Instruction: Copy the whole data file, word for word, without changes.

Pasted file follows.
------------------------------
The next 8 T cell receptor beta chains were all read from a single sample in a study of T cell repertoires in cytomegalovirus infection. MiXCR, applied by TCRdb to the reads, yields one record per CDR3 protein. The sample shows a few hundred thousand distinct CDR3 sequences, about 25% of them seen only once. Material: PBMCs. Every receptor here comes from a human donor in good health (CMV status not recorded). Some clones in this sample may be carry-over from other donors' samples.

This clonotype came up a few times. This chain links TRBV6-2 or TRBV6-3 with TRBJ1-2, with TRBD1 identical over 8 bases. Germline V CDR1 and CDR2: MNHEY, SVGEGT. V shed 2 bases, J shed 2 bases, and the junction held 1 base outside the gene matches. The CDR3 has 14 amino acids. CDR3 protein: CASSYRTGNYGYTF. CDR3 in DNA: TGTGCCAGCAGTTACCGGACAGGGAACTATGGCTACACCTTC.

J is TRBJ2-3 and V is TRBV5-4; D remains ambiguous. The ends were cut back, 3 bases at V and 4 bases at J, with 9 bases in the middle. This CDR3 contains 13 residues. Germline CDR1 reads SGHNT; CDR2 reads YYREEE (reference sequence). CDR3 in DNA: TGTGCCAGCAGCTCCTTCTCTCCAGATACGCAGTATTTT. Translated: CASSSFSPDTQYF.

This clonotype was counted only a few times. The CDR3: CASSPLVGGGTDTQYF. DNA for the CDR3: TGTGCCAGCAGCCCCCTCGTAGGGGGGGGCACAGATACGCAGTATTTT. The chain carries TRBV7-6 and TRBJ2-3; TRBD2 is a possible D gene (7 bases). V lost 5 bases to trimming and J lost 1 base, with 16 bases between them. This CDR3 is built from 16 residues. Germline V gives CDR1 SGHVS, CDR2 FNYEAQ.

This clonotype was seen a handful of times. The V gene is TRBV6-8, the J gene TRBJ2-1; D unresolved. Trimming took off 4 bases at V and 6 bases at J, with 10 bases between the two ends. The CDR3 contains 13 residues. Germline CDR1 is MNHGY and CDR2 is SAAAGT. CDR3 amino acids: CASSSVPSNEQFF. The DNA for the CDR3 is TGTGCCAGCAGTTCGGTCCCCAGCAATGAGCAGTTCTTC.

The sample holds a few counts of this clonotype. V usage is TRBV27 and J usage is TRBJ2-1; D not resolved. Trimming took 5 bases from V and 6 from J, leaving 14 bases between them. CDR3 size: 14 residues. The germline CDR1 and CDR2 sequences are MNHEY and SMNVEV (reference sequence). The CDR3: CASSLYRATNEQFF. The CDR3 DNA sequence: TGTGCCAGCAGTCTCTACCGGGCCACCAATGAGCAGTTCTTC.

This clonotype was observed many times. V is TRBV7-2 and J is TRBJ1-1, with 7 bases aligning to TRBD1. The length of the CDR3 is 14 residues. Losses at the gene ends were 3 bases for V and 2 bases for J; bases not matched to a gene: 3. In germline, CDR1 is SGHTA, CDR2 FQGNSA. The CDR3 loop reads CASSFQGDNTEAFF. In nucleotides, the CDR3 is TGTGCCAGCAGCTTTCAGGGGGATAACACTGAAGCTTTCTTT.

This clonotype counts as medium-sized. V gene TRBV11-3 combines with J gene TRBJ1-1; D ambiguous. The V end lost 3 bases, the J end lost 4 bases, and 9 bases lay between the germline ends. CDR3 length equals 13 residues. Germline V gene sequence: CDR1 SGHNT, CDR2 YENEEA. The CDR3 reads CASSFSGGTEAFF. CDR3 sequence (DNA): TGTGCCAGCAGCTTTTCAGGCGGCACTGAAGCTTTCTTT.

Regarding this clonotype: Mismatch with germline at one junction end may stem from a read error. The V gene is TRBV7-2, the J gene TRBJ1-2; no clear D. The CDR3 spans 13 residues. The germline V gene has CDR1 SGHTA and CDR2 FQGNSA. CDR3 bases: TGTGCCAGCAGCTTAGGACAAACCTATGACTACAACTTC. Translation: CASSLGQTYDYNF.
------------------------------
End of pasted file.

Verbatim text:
The next 8 T cell receptor beta chains were all read from a single sample in a study of T cell repertoires in cytomegalovirus infection. MiXCR, applied by TCRdb to the reads, yields one record per CDR3 protein. The sample shows a few hundred thousand distinct CDR3 sequences, about 25% of them seen only once. Material: PBMCs. Every receptor here comes from a human donor in good health (CMV status not recorded). Some clones in this sample may be carry-over from other donors' samples.

This clonotype came up a few times. This chain links TRBV6-2 or TRBV6-3 with TRBJ1-2, with TRBD1 identical over 8 bases. Germline V CDR1 and CDR2: MNHEY, SVGEGT. V shed 2 bases, J shed 2 bases, and the junction held 1 base outside the gene matches. The CDR3 has 14 amino acids. CDR3 protein: CASSYRTGNYGYTF. CDR3 in DNA: TGTGCCAGCAGTTACCGGACAGGGAACTATGGCTACACCTTC.

J is TRBJ2-3 and V is TRBV5-4; D remains ambiguous. The ends were cut back, 3 bases at V and 4 bases at J, with 9 bases in the middle. This CDR3 contains 13 residues. Germline CDR1 reads SGHNT; CDR2 reads YYREEE (reference sequence). CDR3 in DNA: TGTGCCAGCAGCTCCTTCTCTCCAGATACGCAGTATTTT. Translated: CASSSFSPDTQYF.

This clonotype was counted only a few times. The CDR3: CASSPLVGGGTDTQYF. DNA for the CDR3: TGTGCCAGCAGCCCCCTCGTAGGGGGGGGCACAGATACGCAGTATTTT. The chain carries TRBV7-6 and TRBJ2-3; TRBD2 is a possible D gene (7 bases). V lost 5 bases to trimming and J lost 1 base, with 16 bases between them. This CDR3 is built from 16 residues. Germline V gives CDR1 SGHVS, CDR2 FNYEAQ.

This clonotype was seen a handful of times. The V gene is TRBV6-8, the J gene TRBJ2-1; D unresolved. Trimming took off 4 bases at V and 6 bases at J, with 10 bases between the two ends. The CDR3 contains 13 residues. Germline CDR1 is MNHGY and CDR2 is SAAAGT. CDR3 amino acids: CASSSVPSNEQFF. The DNA for the CDR3 is TGTGCCAGCAGTTCGGTCCCCAGCAATGAGCAGTTCTTC.

The sample holds a few counts of this clonotype. V usage is TRBV27 and J usage is TRBJ2-1; D not resolved. Trimming took 5 bases from V and 6 from J, leaving 14 bases between them. CDR3 size: 14 residues. The germline CDR1 and CDR2 sequences are MNHEY and SMNVEV (reference sequence). The CDR3: CASSLYRATNEQFF. The CDR3 DNA sequence: TGTGCCAGCAGTCTCTACCGGGCCACCAATGAGCAGTTCTTC.

This clonotype was observed many times. V is TRBV7-2 and J is TRBJ1-1, with 7 bases aligning to TRBD1. The length of the CDR3 is 14 residues. Losses at the gene ends were 3 bases for V and 2 bases for J; bases not matched to a gene: 3. In germline, CDR1 is SGHTA, CDR2 FQGNSA. The CDR3 loop reads CASSFQGDNTEAFF. In nucleotides, the CDR3 is TGTGCCAGCAGCTTTCAGGGGGATAACACTGAAGCTTTCTTT.

This clonotype counts as medium-sized. V gene TRBV11-3 combines with J gene TRBJ1-1; D ambiguous. The V end lost 3 bases, the J end lost 4 bases, and 9 bases lay between the germline ends. CDR3 length equals 13 residues. Germline V gene sequence: CDR1 SGHNT, CDR2 YENEEA. The CDR3 reads CASSFSGGTEAFF. CDR3 sequence (DNA): TGTGCCAGCAGCTTTTCAGGCGGCACTGAAGCTTTCTTT.

Regarding this clonotype: Mismatch with germline at one junction end may stem from a read error. The V gene is TRBV7-2, the J gene TRBJ1-2; no clear D. The CDR3 spans 13 residues. The germline V gene has CDR1 SGHTA and CDR2 FQGNSA. CDR3 bases: TGTGCCAGCAGCTTAGGACAAACCTATGACTACAACTTC. Translation: CASSLGQTYDYNF.